> Bit type
> The fundamental data type is the bit, and D has a bit data type.
> This is most useful in creating arrays of bits:
> 
> 	bit[] foo;

Then it goes on to assign those arrays in multiples of 32 bits...


I'd stay clear of both ;-) (you can use bitshifting and masking?)

--anders
February 24, 2005
In article <12t32p2qd7xw9$.tfs84dtrh9ke$.dlg@40tude.net>, Derek Parnell says...
>
>On Thu, 24 Feb 2005 22:01:48 +0000 (UTC), Ron wrote:
>
>> I was just wanting to know how to translate this to D:
>> 
>> struct gdt_entry
>> {
>> unsigned short limit_low;
>> unsigned short base_low;
>> unsigned char base_middle;
>> unsigned char access;
>> unsigned char granularity;
>> unsigned char base_high;
>> } __attribute__((packed));
>> 
>> NOT the struct -or- type syntax, but the "__attribute__((packed))" part... I'm
>> needing this struct's data to be back-to-back (no gaps inbetween). I want to
>> express this in D.
>> 
>
>I don't know the answer, Ron. But I just wanted to say this is why languages like D need to *also* be able to express a RAM memory layout which may be different from an 'optimised' struct.
>
>Something like ...
>
>struct gdt_entry
>{
>byte[2] as unsigned short limit_low;
>byte[2] as unsigned short base_low;
>byte[1] as unsigned char base_middle;
>byte[1] as unsigned char access;
>byte[1] as unsigned char granularity;
>byte[1] as unsigned char base_high;
>}
>
>which would describe the exact layout of an 8-byte area of contiguous RAM, and how the compiler should access the elements.
>
>-- 
>Derek
>Melbourne, Australia
>25/02/2005 9:20:08 AM

Thanks, but unfortunately it didn't work... complained: "semicolon expected, not 'ushort'"

--Ron


February 24, 2005
Anders F Björklund wrote:

> In D logic, the bit fields are obsolete - but bit[] are neat...
> 
> http://www.digitalmars.com/d/overview.html:
> 
>> #  Bit fields of arbitrary size.
>>    Bit fields are a complex, inefficient feature rarely used.
> 
> 
>> Bit type
>> The fundamental data type is the bit, and D has a bit data type.
>> This is most useful in creating arrays of bits:
>>
>>     bit[] foo;
> 
> 
> Then it goes on to assign those arrays in multiples of 32 bits...
> 
> 
> I'd stay clear of both ;-) (you can use bitshifting and masking?)
> 
> --anders

:) Yeah, I'd had a play with bit fields and noticed that they weren't the correct size.  Using shifting and masking is no real issue (and is what the compiler has to do behind the scenes anyhow).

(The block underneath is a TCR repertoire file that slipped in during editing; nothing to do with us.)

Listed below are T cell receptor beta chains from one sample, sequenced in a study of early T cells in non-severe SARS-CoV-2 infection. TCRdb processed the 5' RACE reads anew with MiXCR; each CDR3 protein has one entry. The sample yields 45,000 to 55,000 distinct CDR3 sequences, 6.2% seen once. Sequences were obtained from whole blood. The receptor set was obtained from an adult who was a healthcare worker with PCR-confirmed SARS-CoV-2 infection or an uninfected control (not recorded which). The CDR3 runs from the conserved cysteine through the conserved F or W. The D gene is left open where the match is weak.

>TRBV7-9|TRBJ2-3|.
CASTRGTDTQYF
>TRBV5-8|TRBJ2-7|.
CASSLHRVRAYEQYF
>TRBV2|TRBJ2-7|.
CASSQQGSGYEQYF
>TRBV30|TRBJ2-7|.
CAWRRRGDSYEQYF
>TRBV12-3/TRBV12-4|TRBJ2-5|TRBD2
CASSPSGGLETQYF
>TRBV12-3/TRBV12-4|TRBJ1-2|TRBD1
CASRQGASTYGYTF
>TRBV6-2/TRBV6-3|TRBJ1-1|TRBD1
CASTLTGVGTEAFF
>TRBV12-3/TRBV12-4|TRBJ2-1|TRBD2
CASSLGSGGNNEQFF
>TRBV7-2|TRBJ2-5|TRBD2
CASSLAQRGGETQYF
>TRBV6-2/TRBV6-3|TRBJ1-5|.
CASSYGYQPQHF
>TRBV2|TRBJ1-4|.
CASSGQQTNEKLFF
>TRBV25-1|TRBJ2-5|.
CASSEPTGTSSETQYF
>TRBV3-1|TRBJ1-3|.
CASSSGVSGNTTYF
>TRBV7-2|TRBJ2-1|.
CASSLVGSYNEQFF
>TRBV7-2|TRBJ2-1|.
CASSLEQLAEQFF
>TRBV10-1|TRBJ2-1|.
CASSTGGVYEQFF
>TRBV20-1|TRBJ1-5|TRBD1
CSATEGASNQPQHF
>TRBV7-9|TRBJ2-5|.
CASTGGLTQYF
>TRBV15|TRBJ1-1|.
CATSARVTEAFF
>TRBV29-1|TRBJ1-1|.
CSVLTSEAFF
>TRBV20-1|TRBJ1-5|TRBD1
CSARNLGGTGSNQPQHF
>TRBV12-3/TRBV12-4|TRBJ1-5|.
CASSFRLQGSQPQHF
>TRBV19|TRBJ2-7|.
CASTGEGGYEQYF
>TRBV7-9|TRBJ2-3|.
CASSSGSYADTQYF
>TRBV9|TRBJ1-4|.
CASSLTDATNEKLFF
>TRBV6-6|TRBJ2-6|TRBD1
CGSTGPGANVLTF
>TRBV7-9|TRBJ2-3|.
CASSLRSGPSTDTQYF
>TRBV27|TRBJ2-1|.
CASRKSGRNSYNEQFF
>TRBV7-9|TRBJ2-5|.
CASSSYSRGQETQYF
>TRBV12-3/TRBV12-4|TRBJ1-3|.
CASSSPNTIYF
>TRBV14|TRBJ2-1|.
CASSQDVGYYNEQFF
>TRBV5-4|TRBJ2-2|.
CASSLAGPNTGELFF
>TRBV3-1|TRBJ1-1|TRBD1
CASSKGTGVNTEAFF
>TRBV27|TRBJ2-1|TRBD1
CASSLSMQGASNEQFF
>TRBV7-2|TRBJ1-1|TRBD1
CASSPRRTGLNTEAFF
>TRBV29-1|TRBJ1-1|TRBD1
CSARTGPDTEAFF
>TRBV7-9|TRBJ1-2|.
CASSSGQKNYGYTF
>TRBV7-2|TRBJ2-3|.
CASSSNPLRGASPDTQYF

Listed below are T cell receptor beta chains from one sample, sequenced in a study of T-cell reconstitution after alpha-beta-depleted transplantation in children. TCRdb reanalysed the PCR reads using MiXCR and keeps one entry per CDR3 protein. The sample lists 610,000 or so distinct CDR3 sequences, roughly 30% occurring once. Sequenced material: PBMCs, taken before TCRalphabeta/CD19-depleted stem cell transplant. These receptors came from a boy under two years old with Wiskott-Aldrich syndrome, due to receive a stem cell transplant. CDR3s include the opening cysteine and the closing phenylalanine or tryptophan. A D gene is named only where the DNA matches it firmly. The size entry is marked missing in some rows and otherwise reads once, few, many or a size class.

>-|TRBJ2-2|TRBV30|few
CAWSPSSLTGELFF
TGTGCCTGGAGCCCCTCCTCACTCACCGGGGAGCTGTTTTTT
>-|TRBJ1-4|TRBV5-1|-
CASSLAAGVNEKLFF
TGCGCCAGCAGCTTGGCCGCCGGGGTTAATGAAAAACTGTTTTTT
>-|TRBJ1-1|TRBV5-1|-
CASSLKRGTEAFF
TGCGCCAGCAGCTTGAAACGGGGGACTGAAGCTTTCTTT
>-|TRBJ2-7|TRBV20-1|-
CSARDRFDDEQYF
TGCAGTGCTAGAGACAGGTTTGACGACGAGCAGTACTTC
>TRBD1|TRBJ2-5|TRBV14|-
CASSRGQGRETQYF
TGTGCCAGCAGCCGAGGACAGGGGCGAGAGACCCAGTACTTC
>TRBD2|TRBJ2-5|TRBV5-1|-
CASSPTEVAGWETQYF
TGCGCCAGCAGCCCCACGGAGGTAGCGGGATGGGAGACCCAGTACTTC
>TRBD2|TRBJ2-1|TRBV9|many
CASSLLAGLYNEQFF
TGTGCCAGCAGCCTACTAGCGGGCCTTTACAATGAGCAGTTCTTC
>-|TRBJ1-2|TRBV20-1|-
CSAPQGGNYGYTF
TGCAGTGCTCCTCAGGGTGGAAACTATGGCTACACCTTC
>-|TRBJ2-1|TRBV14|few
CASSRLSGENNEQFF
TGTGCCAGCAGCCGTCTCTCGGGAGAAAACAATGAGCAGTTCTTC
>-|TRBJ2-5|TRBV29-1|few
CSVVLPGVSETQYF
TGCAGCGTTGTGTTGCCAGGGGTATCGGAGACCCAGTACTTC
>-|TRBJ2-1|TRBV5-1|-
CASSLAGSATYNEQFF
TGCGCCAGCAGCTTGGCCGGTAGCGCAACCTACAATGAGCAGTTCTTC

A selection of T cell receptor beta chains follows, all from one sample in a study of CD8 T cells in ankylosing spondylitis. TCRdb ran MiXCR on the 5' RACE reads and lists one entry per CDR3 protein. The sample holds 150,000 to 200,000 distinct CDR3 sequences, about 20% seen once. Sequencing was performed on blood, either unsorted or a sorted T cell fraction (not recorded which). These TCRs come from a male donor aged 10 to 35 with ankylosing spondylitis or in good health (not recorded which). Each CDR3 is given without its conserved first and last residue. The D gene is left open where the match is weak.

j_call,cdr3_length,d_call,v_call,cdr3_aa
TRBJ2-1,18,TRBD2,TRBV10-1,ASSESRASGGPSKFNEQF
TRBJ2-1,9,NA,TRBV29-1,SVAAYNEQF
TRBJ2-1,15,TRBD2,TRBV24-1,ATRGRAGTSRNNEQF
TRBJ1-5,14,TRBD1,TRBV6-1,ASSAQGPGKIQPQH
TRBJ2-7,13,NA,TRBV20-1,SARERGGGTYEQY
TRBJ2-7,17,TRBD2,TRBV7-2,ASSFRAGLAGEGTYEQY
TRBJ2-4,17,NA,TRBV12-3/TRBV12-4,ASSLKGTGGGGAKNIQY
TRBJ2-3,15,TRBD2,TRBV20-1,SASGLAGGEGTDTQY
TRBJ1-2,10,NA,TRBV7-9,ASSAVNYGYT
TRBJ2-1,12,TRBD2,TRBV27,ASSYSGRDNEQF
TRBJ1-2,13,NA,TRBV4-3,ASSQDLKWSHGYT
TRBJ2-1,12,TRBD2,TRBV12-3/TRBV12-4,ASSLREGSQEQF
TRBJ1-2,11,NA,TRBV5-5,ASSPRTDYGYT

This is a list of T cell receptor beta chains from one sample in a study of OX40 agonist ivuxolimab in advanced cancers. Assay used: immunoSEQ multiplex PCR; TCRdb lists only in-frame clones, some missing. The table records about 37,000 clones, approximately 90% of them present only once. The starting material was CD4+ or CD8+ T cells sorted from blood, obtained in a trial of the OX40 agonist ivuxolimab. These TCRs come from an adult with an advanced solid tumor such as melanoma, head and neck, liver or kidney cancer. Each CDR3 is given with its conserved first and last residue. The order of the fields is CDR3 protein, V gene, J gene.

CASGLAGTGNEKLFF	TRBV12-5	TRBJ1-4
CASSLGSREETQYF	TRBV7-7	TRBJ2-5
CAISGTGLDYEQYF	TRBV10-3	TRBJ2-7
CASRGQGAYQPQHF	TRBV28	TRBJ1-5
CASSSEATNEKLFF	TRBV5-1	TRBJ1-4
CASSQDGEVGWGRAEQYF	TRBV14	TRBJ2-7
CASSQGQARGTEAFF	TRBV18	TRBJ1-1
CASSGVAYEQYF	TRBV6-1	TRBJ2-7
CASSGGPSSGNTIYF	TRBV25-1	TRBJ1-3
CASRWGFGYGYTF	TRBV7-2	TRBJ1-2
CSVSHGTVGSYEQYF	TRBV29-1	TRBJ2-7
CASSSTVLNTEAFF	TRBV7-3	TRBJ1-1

And infact, I have just found that you can quite nicely hide the bit packing with the use of properties to access packed data :)

Brad
February 24, 2005
On Fri, 25 Feb 2005 11:33:23 +1300, brad@domain.invalid wrote:

> Derek Parnell wrote:
>> On Thu, 24 Feb 2005 22:01:48 +0000 (UTC), Ron wrote:
>> 
>>>I was just wanting to know how to translate this to D:
>>>
>>>struct gdt_entry
>>>{
>>>unsigned short limit_low;
>>>unsigned short base_low;
>>>unsigned char base_middle;
>>>unsigned char access;
>>>unsigned char granularity;
>>>unsigned char base_high;
>>>} __attribute__((packed));
>>>
>>>NOT the struct -or- type syntax, but the "__attribute__((packed))" part... I'm
>>>needing this struct's data to be back-to-back (no gaps inbetween). I want to
>>>express this in D.
>>>
>> 
>> I don't know the answer, Ron. But I just wanted to say this is why languages like D need to *also* be able to express a RAM memory layout which may be different from an 'optimised' struct.
>> 
>> Something like ...
>> 
>> struct gdt_entry
>> {
>> byte[2] as unsigned short limit_low;
>> byte[2] as unsigned short base_low;
>> byte[1] as unsigned char base_middle;
>> byte[1] as unsigned char access;
>> byte[1] as unsigned char granularity;
>> byte[1] as unsigned char base_high;
>> }
>> 
>> which would describe the exact layout of an 8-byte area of contiguous RAM, and how the compiler should access the elements.
>>